Plumbers Putty or Silicone To Seal A Bathtub Drain?

Plumbers Putty or Silicone To Seal A Bathtub Drain

Anthony Barnes

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When it comes to sealing a drain in your bathtub, you have been recommended two particular materials to use to seal it. These two materials are plumber’s putty and silicone. 

If you are not all that familiar with these materials, you are probably wondering what they are and if you are familiar with them, then you will want to know which one is the better option when it comes to sealing bathtub drains. 

Plumbers Putty or Silicone To Seal A Bathtub Drain

That is what we are going to be talking about here. We are going to be taking a look at both plumber’s putty and silicone to see what they are, how they are used and what properties they have that make them so useful.

Then, we will compare both materials together to see which one you should use to seal your bathtub drain. 

So, let’s get into it! 

What Is Plumber’s Putty?

Plumber’s putty is a very soft and very pliable material that is used to make watertight seals around components like faucets and drains, which is why it has earned the name ‘plumber’s’ putty. Its biggest competitor is caulk – another similar material with similar properties. But what are those properties?

Plumber’s Putty Properties

The reason behind plumber’s putty’s popularity are its amazing properties.

The first is that it’s super easy to mold and roll into any shape you want, meaning that it can fit into all kinds of gaps to make a watertight seal.

Because of how pliable and easy to use it is, many people use plumber’s putty for all kinds of projects beyond just drainage but it is often used by those trying out some DIY improvements at home. 

Another great property of plumber’s putty is its thickness. It is a very dense material while still being very stretchy and pliable, meaning that many people can use it to fill very thick gaps with no trouble at all.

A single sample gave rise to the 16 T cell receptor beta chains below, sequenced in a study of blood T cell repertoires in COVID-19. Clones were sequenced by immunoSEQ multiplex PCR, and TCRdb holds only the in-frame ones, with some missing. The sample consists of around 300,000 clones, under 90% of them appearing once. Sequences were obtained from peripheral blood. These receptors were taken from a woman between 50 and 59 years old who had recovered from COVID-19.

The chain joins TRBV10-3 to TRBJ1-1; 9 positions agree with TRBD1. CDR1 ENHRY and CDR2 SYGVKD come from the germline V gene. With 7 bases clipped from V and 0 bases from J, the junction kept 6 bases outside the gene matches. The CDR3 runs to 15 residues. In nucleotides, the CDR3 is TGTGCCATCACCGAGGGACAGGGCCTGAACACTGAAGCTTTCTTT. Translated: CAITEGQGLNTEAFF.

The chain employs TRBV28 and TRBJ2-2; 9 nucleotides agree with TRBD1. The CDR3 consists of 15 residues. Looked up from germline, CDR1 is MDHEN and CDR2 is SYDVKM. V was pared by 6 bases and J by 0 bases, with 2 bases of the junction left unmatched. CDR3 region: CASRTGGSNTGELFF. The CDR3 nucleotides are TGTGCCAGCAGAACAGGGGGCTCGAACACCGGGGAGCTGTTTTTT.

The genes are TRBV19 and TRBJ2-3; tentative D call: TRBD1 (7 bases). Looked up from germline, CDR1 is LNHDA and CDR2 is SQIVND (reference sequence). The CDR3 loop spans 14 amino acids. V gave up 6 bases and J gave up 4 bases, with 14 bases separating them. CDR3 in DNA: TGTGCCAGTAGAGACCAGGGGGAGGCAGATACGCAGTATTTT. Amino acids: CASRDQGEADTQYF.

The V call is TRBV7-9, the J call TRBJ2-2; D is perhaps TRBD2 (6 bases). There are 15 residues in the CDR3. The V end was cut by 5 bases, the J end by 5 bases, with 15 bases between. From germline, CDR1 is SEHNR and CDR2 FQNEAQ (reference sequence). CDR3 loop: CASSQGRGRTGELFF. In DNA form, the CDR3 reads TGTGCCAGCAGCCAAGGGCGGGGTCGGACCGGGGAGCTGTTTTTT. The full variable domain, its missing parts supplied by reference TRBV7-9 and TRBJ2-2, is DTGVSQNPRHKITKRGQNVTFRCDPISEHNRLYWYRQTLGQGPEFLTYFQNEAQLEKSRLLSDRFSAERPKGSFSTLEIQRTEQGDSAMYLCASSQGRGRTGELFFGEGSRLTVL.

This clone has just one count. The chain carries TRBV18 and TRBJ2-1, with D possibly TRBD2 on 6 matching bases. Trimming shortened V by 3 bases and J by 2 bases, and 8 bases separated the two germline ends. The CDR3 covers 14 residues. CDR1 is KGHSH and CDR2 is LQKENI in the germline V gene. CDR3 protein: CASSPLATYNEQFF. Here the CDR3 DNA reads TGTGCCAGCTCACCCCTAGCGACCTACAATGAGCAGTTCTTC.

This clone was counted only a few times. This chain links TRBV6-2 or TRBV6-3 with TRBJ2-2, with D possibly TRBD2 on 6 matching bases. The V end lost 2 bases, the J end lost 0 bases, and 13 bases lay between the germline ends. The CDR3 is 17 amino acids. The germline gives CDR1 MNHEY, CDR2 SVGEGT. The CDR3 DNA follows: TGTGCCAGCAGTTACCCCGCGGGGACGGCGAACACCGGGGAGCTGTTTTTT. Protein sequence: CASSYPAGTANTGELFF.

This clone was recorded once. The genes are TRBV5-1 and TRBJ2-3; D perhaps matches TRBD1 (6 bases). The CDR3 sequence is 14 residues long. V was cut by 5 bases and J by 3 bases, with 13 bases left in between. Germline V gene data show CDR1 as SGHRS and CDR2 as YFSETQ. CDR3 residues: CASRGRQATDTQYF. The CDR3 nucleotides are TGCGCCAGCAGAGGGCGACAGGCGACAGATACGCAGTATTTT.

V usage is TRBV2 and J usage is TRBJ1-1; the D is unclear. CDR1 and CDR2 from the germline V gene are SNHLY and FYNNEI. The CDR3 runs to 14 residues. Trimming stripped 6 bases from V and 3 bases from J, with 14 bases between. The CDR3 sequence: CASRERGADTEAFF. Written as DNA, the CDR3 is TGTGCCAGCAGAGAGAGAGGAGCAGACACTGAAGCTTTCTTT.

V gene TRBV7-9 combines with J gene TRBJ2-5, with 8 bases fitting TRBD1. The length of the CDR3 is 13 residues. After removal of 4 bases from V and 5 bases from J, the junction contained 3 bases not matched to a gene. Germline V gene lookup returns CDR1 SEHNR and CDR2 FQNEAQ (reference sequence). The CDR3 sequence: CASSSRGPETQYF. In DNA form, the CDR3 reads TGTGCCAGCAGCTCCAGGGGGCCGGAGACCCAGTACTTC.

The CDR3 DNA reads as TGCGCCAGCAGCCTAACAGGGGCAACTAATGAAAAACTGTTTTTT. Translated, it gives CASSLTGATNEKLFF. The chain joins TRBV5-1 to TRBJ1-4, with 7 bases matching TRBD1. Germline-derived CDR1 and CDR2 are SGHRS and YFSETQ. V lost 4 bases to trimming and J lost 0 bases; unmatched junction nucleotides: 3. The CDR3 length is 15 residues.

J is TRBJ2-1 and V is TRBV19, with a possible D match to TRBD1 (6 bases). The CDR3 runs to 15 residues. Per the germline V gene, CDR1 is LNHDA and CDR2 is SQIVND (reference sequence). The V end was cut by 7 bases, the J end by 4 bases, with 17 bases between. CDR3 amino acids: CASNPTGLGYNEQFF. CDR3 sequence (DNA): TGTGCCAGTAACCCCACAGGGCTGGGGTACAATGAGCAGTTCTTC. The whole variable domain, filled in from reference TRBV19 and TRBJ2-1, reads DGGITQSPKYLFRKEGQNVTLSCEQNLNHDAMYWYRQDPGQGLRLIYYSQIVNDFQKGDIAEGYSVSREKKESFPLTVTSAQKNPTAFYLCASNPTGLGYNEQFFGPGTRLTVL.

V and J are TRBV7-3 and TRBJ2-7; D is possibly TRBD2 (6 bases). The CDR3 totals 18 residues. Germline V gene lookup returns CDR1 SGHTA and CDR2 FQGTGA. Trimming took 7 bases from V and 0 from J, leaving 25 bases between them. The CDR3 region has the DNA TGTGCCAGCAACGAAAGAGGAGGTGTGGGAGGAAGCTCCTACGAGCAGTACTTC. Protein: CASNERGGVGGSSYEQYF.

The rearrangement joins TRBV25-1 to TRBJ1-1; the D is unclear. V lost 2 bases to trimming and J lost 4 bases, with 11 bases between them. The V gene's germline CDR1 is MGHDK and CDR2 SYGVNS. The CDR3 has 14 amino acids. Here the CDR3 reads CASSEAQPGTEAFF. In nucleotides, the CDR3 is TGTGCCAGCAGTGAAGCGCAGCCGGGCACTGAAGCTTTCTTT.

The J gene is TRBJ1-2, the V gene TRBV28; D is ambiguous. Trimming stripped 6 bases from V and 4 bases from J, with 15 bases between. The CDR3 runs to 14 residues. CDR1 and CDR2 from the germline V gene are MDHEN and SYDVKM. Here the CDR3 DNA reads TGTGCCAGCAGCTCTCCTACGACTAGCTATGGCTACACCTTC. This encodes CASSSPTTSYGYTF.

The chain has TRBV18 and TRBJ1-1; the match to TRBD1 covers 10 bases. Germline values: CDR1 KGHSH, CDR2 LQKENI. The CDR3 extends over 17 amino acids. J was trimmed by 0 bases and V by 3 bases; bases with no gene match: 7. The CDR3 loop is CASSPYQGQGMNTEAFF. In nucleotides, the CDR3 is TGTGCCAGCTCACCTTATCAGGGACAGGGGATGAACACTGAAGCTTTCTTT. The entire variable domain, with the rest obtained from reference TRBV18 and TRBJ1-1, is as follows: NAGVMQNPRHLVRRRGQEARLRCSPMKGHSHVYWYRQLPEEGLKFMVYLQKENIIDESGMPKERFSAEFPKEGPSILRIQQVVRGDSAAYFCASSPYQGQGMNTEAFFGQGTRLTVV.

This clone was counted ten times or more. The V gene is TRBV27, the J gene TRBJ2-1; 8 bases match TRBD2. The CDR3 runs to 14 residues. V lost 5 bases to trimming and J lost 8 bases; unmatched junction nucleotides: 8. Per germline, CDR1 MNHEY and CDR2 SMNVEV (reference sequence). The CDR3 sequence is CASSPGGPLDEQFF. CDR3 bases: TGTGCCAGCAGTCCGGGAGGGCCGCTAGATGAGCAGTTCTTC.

This is what puts plumber’s putty ahead of caulk in certain situations. 

Plumber’s putty also takes years to dry so this means you can mold it into place, try it out, and either peel it off or move it to adjust the position without leaving behind a residue.

It does not need to dry in order to function and this property also means you can adjust and reuse your plumber’s putty with no problem!

Although you do need it to ‘dry’ in a sense that working with the putty loosens it up, but this process does not take hours and hours like with some other materials.

So, there are many reasons why plumber’s putty is so handy. It’s pliable, easy to use, quick to use, and it’s also very effective when it comes to preventing leaks. It really is a plumber’s best friend – so let’s check out how you can use it to seal a bathtub drain. 

How To Use Plumber’s Putty

Using plumber’s putty is very easy but to use it for a bathtub drain, you will first need to loosen the drain lip and start to warm up the putty in your hands.

The action of squeezing and working the putty with your hands will make it more and more pliable, so it’s easier to roll out a thin worm of the putty. 

For bathtub drains, you will want a roll that is 1/4th of an inch thick in diameter and then fit it all the way around the drain lip. This will act as a seal and prevent leaks in the future. 

Put the nut of the drain back in and start to tighten the lip around the putty.

Once done, you will probably see some excess putty squeezing itself out from around the drain. Just wipe away this putty and add it back to the rest for future reuse. 

Once that’s done, just leave it to return to its previous, solid state and then try out filling the bathtub to see how effective the putty has worked. 

Disadvantages of Plumber’s Putty

Nothing’s perfect, so here are a few things to keep in mind when considering using plumber’s putty in your DIY objects.